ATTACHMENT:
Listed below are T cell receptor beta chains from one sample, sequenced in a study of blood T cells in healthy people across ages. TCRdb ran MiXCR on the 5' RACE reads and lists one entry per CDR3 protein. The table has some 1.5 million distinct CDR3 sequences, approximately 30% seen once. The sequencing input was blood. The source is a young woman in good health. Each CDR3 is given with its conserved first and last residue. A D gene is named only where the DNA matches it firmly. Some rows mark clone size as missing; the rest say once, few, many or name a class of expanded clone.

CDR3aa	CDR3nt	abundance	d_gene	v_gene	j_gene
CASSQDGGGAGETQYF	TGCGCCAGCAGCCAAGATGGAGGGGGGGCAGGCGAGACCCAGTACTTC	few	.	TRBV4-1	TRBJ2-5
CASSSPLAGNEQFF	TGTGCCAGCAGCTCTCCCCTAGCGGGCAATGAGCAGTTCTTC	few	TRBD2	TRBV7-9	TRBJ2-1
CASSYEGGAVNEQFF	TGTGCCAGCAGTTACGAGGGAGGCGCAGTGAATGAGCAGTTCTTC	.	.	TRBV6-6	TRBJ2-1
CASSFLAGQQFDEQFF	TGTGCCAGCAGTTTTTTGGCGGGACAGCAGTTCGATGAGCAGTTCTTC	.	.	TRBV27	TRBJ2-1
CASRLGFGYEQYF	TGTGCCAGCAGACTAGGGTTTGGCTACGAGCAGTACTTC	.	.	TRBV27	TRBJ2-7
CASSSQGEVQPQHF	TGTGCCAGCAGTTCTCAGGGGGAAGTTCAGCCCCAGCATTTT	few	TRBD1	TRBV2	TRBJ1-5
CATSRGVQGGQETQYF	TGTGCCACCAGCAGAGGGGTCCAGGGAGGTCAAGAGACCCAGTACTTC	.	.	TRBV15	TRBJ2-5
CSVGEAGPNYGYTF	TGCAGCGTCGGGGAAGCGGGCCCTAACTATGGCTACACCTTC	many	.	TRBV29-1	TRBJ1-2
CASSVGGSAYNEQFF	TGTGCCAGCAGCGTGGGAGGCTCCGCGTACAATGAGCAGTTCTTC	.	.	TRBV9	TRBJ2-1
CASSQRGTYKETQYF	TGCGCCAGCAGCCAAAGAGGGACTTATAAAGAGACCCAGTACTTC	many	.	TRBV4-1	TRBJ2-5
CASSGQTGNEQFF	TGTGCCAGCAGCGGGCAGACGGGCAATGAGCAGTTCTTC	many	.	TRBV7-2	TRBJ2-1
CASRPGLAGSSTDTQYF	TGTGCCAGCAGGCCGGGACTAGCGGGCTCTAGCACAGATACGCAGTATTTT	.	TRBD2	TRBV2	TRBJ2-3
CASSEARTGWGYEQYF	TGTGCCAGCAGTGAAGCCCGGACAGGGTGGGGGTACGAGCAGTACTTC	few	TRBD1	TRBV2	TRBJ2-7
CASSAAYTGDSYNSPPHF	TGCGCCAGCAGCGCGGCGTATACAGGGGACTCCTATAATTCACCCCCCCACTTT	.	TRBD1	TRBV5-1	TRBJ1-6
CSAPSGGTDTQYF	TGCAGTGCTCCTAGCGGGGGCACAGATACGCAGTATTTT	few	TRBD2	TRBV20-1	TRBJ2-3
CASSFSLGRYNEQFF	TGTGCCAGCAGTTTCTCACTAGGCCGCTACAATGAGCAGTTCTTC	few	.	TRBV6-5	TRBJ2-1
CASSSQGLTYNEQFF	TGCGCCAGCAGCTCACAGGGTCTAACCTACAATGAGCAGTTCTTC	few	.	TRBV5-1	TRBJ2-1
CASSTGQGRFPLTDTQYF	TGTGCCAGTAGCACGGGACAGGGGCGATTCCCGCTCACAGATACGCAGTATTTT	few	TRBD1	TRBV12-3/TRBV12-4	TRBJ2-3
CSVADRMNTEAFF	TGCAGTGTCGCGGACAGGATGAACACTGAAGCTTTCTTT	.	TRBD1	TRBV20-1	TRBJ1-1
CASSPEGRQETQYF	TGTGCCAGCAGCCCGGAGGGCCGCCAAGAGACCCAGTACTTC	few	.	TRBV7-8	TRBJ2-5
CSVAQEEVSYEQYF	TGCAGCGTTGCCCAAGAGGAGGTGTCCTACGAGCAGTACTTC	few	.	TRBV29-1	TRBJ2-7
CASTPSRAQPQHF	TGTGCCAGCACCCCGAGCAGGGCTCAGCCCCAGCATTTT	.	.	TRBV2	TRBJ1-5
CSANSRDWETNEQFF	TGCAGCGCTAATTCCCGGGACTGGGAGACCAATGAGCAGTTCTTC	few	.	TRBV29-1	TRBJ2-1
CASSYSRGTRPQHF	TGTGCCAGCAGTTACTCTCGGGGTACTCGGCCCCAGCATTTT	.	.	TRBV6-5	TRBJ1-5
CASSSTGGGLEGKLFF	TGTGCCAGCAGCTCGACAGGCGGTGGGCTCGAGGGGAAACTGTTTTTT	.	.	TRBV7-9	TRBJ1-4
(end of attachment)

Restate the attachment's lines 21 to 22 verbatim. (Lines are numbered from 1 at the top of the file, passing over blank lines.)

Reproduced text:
CSVADRMNTEAFF	TGCAGTGTCGCGGACAGGATGAACACTGAAGCTTTCTTT	.	TRBD1	TRBV20-1	TRBJ1-1
CASSPEGRQETQYF	TGTGCCAGCAGCCCGGAGGGCCGCCAAGAGACCCAGTACTTC	few	.	TRBV7-8	TRBJ2-5